Previous studies have shown that racial discrimination can have a direct negative impact on the health of African Americans. But most of this research has focused on African American adults.
Now a new study led by Bridget J. Goosby, an associate professor of sociology at the University of Nebraska in Lincoln, finds that racial discrimination can also affect the health status of African American adolescents.
Dr. Goosby recruited a large group of low-income adolescent African American youths between 10-15 years old from Omaha. Blood samples and blood pressure readings were collected. Information about stress and perceived discrimination was obtained through interviews with the participants in the study.
The results showed a strong correlation between perceived discrimination and levels of C-reactive protein, which causes inflammation, and high blood pressure. “I didn’t expect that discrimination would have such a strong relationship with these particular markers of cardiovascular disease risk in kids this young,” Dr. Goosby said. “These youths are already experiencing health impacts that are related to discrimination.”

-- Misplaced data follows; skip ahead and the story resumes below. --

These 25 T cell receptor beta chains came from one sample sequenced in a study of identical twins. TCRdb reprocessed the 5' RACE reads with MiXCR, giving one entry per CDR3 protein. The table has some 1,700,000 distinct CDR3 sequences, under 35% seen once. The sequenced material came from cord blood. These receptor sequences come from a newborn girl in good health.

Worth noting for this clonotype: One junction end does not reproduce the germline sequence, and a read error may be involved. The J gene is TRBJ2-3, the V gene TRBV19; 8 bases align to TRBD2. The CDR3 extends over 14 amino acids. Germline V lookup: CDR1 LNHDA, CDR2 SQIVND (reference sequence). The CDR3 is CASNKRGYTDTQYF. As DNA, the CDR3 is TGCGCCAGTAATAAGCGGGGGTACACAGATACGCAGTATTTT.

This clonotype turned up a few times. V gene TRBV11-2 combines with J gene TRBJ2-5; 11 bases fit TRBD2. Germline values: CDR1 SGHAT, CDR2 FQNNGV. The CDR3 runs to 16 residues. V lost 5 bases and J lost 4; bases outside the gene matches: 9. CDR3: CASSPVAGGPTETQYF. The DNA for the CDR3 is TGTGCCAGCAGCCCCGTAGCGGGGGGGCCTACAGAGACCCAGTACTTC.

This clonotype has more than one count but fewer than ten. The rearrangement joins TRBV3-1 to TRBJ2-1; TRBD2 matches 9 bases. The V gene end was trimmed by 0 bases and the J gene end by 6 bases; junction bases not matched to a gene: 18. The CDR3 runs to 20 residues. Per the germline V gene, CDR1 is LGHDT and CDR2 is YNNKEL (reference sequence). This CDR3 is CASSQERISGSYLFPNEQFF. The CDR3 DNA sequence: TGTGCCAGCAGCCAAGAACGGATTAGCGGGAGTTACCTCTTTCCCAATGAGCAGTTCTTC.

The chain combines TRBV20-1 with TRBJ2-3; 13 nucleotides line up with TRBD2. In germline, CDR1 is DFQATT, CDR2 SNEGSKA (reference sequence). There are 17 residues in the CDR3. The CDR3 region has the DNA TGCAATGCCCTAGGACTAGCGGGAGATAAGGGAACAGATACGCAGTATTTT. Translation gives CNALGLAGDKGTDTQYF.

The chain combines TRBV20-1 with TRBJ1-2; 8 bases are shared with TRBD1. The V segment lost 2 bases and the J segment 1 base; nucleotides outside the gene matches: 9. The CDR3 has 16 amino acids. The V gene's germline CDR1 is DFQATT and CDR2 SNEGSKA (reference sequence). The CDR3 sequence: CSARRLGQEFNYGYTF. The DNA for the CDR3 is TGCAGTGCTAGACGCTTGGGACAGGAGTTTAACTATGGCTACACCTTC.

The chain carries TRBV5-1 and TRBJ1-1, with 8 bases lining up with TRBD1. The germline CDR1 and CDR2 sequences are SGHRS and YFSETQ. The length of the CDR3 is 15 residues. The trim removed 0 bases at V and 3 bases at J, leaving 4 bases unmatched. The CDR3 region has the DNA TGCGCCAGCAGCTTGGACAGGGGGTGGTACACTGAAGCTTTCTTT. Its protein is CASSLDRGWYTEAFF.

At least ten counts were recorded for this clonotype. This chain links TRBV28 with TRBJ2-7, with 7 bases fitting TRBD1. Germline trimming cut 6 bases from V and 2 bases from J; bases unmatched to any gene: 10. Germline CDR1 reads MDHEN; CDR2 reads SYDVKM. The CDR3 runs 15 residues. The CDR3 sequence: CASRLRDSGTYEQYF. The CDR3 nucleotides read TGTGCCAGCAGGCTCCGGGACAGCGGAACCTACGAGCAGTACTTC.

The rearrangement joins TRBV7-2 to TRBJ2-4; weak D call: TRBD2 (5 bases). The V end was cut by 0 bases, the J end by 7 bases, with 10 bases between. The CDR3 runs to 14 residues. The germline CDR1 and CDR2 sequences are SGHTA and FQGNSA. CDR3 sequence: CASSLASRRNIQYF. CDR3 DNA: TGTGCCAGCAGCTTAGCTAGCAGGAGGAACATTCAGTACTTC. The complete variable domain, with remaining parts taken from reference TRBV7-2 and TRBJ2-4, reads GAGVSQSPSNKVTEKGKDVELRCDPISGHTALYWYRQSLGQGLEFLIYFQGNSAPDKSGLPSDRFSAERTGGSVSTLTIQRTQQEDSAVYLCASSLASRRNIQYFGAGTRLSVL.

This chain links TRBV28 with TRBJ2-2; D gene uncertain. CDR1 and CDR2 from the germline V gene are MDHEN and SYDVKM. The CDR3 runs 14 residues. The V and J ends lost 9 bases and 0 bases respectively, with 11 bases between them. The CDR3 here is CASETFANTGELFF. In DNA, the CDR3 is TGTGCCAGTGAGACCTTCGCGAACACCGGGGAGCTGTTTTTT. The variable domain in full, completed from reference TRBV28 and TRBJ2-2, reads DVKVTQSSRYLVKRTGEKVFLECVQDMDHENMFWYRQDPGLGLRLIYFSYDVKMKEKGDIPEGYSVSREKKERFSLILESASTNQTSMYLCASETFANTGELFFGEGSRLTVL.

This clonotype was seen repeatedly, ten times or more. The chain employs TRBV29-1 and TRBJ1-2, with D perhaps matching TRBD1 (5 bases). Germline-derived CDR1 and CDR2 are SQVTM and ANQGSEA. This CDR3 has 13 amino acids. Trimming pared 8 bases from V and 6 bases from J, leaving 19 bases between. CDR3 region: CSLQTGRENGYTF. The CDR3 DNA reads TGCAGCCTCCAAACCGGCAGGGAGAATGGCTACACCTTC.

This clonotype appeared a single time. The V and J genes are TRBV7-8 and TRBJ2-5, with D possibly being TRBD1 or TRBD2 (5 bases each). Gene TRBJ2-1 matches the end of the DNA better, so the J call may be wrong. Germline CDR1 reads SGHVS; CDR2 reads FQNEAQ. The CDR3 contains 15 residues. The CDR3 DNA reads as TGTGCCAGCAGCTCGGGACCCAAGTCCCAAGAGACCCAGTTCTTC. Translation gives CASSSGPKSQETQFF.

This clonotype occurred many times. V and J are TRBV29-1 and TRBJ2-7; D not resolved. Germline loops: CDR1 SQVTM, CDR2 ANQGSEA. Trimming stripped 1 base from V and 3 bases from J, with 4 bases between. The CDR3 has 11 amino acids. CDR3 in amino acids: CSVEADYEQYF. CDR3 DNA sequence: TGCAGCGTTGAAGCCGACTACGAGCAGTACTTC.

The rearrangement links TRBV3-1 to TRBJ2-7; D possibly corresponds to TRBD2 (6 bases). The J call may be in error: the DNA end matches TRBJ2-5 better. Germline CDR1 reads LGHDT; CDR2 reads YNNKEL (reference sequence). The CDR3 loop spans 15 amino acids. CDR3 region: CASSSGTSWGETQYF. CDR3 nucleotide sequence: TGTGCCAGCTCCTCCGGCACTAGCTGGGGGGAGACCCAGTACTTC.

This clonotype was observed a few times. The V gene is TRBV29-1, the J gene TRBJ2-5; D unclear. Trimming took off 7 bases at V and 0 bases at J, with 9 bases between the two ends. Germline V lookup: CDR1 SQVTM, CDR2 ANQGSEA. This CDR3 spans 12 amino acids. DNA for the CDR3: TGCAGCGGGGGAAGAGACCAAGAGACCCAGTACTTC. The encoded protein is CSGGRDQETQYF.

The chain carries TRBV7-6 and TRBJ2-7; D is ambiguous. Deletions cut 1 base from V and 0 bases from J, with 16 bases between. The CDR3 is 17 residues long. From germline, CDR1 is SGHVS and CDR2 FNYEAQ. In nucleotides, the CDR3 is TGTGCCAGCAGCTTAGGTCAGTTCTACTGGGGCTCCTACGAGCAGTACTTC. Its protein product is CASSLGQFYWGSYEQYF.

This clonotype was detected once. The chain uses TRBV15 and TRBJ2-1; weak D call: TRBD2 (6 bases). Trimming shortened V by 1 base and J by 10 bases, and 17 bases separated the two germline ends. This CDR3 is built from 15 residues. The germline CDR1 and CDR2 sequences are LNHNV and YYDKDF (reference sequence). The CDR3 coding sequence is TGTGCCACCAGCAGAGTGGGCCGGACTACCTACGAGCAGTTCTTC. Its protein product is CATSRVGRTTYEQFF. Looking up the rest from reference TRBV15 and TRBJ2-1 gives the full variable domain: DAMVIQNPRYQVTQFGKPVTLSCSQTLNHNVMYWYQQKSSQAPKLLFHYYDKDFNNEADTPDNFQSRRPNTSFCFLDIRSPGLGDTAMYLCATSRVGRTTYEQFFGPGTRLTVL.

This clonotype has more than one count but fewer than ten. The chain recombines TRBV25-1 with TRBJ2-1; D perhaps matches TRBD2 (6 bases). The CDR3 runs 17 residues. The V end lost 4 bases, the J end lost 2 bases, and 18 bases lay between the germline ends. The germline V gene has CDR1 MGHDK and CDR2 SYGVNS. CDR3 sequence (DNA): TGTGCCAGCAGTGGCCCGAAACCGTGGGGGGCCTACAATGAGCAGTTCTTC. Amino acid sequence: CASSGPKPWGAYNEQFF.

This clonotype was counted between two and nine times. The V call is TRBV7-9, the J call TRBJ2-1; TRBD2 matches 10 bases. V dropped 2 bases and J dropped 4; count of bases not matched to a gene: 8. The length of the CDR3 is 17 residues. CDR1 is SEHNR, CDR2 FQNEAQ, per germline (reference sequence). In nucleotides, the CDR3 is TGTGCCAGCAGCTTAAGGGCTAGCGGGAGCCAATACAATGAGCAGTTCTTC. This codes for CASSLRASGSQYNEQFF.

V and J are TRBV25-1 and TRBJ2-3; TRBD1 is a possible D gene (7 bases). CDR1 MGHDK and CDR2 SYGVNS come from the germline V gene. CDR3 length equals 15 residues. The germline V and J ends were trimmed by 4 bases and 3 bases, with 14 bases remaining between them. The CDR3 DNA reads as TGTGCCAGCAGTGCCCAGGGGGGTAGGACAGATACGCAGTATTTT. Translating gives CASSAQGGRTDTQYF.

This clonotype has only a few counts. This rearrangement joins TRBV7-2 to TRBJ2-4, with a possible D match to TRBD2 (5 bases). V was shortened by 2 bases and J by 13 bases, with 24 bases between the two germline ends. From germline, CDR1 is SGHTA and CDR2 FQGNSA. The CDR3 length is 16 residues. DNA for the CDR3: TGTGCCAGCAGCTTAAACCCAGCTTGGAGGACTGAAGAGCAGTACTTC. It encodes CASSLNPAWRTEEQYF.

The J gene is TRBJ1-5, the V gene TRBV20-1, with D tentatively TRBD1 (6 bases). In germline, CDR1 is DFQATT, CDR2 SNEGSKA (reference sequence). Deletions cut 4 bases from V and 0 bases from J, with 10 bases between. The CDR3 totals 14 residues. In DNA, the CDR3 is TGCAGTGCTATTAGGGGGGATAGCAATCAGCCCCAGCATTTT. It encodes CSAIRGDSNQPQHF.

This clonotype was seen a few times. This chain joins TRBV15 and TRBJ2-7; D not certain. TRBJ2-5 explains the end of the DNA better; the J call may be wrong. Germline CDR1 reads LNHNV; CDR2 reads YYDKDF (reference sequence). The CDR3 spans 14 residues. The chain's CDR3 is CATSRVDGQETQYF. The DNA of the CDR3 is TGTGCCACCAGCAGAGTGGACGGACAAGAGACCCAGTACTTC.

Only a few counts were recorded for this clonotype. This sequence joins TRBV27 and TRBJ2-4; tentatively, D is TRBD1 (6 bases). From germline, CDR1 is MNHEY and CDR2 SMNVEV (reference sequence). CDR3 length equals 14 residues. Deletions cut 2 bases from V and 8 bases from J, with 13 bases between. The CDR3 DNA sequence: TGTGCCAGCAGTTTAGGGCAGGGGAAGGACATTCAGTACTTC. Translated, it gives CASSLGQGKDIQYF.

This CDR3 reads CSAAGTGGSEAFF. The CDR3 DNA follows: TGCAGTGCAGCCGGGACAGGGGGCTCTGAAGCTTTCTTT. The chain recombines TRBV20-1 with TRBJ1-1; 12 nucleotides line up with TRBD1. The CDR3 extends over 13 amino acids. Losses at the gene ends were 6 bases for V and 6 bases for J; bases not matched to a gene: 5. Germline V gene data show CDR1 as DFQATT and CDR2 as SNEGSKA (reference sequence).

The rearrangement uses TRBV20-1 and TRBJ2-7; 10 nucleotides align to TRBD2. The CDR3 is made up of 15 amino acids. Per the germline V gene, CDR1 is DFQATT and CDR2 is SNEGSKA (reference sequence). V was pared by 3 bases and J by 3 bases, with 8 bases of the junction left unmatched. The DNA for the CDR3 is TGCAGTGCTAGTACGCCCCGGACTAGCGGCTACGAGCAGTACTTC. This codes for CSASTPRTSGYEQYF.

Dr. Goosby joined the faculty at the University of Nebraska in 2007. She is a graduate of Southwestern University in Georgetown, Texas. Dr. Goosby holds a master’s degree and a Ph.D. in sociology and demography from Pennsylvania State University.
The study, “Perceived Discrimination and Markers of Cardiovascular Risk Among Low-Income African American Youth,” was published on the website of the American Journal of Human Biology. It may be accessed here.